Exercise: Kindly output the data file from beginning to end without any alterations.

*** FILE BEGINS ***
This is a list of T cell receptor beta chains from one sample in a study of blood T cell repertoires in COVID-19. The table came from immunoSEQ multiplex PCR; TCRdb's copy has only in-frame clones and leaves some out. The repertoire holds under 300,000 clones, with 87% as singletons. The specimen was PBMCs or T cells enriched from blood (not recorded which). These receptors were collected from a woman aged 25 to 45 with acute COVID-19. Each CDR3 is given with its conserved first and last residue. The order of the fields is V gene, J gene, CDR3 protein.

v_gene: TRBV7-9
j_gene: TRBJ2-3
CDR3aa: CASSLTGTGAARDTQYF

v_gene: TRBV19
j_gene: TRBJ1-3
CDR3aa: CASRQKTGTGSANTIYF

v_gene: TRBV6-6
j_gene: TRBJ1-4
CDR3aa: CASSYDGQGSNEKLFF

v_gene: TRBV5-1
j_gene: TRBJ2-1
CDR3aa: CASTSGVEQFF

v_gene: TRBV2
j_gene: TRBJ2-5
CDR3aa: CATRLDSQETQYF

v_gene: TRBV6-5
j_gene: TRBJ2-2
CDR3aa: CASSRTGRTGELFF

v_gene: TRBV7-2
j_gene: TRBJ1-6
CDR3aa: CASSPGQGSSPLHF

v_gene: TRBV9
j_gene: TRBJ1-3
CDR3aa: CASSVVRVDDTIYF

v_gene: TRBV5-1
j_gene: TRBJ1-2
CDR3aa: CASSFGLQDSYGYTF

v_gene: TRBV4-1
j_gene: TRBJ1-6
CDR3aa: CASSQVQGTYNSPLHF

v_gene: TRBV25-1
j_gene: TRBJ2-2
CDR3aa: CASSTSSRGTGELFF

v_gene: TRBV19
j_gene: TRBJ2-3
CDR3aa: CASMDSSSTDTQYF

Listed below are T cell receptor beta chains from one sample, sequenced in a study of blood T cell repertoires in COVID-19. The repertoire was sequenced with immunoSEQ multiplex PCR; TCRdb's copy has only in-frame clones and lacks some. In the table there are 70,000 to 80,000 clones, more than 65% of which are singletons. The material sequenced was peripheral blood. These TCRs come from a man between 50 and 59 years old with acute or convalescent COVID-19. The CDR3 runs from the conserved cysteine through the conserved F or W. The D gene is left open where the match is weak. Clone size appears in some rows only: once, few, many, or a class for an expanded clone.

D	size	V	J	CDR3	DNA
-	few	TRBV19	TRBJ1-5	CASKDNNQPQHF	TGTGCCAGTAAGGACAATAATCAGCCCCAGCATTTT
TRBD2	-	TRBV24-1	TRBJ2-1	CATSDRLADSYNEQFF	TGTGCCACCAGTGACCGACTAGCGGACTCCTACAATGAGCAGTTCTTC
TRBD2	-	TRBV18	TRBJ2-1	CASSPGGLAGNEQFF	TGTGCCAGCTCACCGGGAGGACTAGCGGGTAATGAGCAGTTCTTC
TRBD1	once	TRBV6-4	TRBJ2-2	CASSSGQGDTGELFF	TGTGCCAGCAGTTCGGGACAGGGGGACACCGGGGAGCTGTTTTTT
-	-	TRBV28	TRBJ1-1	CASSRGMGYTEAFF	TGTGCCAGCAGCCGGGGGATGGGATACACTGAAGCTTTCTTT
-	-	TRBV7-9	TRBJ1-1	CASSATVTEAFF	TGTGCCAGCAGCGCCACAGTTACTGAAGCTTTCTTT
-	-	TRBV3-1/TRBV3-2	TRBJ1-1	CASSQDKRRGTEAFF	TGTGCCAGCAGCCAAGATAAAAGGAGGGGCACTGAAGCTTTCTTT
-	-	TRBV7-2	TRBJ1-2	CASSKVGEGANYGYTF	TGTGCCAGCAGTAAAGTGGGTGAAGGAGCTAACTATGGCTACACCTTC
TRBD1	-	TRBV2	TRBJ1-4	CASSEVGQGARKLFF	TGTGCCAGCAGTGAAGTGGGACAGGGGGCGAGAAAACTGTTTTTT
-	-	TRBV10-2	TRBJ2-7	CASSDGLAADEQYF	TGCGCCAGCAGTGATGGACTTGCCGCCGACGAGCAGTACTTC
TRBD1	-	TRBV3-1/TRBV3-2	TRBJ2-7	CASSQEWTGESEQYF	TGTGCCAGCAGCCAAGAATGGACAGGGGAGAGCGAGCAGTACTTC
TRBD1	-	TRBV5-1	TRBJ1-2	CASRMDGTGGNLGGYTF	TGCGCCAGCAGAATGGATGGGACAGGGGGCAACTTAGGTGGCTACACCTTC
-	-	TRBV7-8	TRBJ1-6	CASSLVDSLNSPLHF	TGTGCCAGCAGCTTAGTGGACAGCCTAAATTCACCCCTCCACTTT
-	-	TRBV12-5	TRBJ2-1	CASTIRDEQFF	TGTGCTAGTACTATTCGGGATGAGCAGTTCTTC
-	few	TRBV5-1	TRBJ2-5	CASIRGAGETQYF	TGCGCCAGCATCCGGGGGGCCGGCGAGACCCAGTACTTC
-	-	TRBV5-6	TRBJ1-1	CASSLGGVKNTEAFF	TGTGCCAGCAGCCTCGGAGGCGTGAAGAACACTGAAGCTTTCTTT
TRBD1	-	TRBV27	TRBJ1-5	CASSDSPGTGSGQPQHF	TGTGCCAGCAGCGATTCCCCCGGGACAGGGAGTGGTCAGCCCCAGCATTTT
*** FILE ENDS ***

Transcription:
This is a list of T cell receptor beta chains from one sample in a study of blood T cell repertoires in COVID-19. The table came from immunoSEQ multiplex PCR; TCRdb's copy has only in-frame clones and leaves some out. The repertoire holds under 300,000 clones, with 87% as singletons. The specimen was PBMCs or T cells enriched from blood (not recorded which). These receptors were collected from a woman aged 25 to 45 with acute COVID-19. Each CDR3 is given with its conserved first and last residue. The order of the fields is V gene, J gene, CDR3 protein.

v_gene: TRBV7-9
j_gene: TRBJ2-3
CDR3aa: CASSLTGTGAARDTQYF

v_gene: TRBV19
j_gene: TRBJ1-3
CDR3aa: CASRQKTGTGSANTIYF

v_gene: TRBV6-6
j_gene: TRBJ1-4
CDR3aa: CASSYDGQGSNEKLFF

v_gene: TRBV5-1
j_gene: TRBJ2-1
CDR3aa: CASTSGVEQFF

v_gene: TRBV2
j_gene: TRBJ2-5
CDR3aa: CATRLDSQETQYF

v_gene: TRBV6-5
j_gene: TRBJ2-2
CDR3aa: CASSRTGRTGELFF

v_gene: TRBV7-2
j_gene: TRBJ1-6
CDR3aa: CASSPGQGSSPLHF

v_gene: TRBV9
j_gene: TRBJ1-3
CDR3aa: CASSVVRVDDTIYF

v_gene: TRBV5-1
j_gene: TRBJ1-2
CDR3aa: CASSFGLQDSYGYTF

v_gene: TRBV4-1
j_gene: TRBJ1-6
CDR3aa: CASSQVQGTYNSPLHF

v_gene: TRBV25-1
j_gene: TRBJ2-2
CDR3aa: CASSTSSRGTGELFF

v_gene: TRBV19
j_gene: TRBJ2-3
CDR3aa: CASMDSSSTDTQYF

Listed below are T cell receptor beta chains from one sample, sequenced in a study of blood T cell repertoires in COVID-19. The repertoire was sequenced with immunoSEQ multiplex PCR; TCRdb's copy has only in-frame clones and lacks some. In the table there are 70,000 to 80,000 clones, more than 65% of which are singletons. The material sequenced was peripheral blood. These TCRs come from a man between 50 and 59 years old with acute or convalescent COVID-19. The CDR3 runs from the conserved cysteine through the conserved F or W. The D gene is left open where the match is weak. Clone size appears in some rows only: once, few, many, or a class for an expanded clone.

D	size	V	J	CDR3	DNA
-	few	TRBV19	TRBJ1-5	CASKDNNQPQHF	TGTGCCAGTAAGGACAATAATCAGCCCCAGCATTTT
TRBD2	-	TRBV24-1	TRBJ2-1	CATSDRLADSYNEQFF	TGTGCCACCAGTGACCGACTAGCGGACTCCTACAATGAGCAGTTCTTC
TRBD2	-	TRBV18	TRBJ2-1	CASSPGGLAGNEQFF	TGTGCCAGCTCACCGGGAGGACTAGCGGGTAATGAGCAGTTCTTC
TRBD1	once	TRBV6-4	TRBJ2-2	CASSSGQGDTGELFF	TGTGCCAGCAGTTCGGGACAGGGGGACACCGGGGAGCTGTTTTTT
-	-	TRBV28	TRBJ1-1	CASSRGMGYTEAFF	TGTGCCAGCAGCCGGGGGATGGGATACACTGAAGCTTTCTTT
-	-	TRBV7-9	TRBJ1-1	CASSATVTEAFF	TGTGCCAGCAGCGCCACAGTTACTGAAGCTTTCTTT
-	-	TRBV3-1/TRBV3-2	TRBJ1-1	CASSQDKRRGTEAFF	TGTGCCAGCAGCCAAGATAAAAGGAGGGGCACTGAAGCTTTCTTT
-	-	TRBV7-2	TRBJ1-2	CASSKVGEGANYGYTF	TGTGCCAGCAGTAAAGTGGGTGAAGGAGCTAACTATGGCTACACCTTC
TRBD1	-	TRBV2	TRBJ1-4	CASSEVGQGARKLFF	TGTGCCAGCAGTGAAGTGGGACAGGGGGCGAGAAAACTGTTTTTT
-	-	TRBV10-2	TRBJ2-7	CASSDGLAADEQYF	TGCGCCAGCAGTGATGGACTTGCCGCCGACGAGCAGTACTTC
TRBD1	-	TRBV3-1/TRBV3-2	TRBJ2-7	CASSQEWTGESEQYF	TGTGCCAGCAGCCAAGAATGGACAGGGGAGAGCGAGCAGTACTTC
TRBD1	-	TRBV5-1	TRBJ1-2	CASRMDGTGGNLGGYTF	TGCGCCAGCAGAATGGATGGGACAGGGGGCAACTTAGGTGGCTACACCTTC
-	-	TRBV7-8	TRBJ1-6	CASSLVDSLNSPLHF	TGTGCCAGCAGCTTAGTGGACAGCCTAAATTCACCCCTCCACTTT
-	-	TRBV12-5	TRBJ2-1	CASTIRDEQFF	TGTGCTAGTACTATTCGGGATGAGCAGTTCTTC
-	few	TRBV5-1	TRBJ2-5	CASIRGAGETQYF	TGCGCCAGCATCCGGGGGGCCGGCGAGACCCAGTACTTC
-	-	TRBV5-6	TRBJ1-1	CASSLGGVKNTEAFF	TGTGCCAGCAGCCTCGGAGGCGTGAAGAACACTGAAGCTTTCTTT
TRBD1	-	TRBV27	TRBJ1-5	CASSDSPGTGSGQPQHF	TGTGCCAGCAGCGATTCCCCCGGGACAGGGAGTGGTCAGCCCCAGCATTTT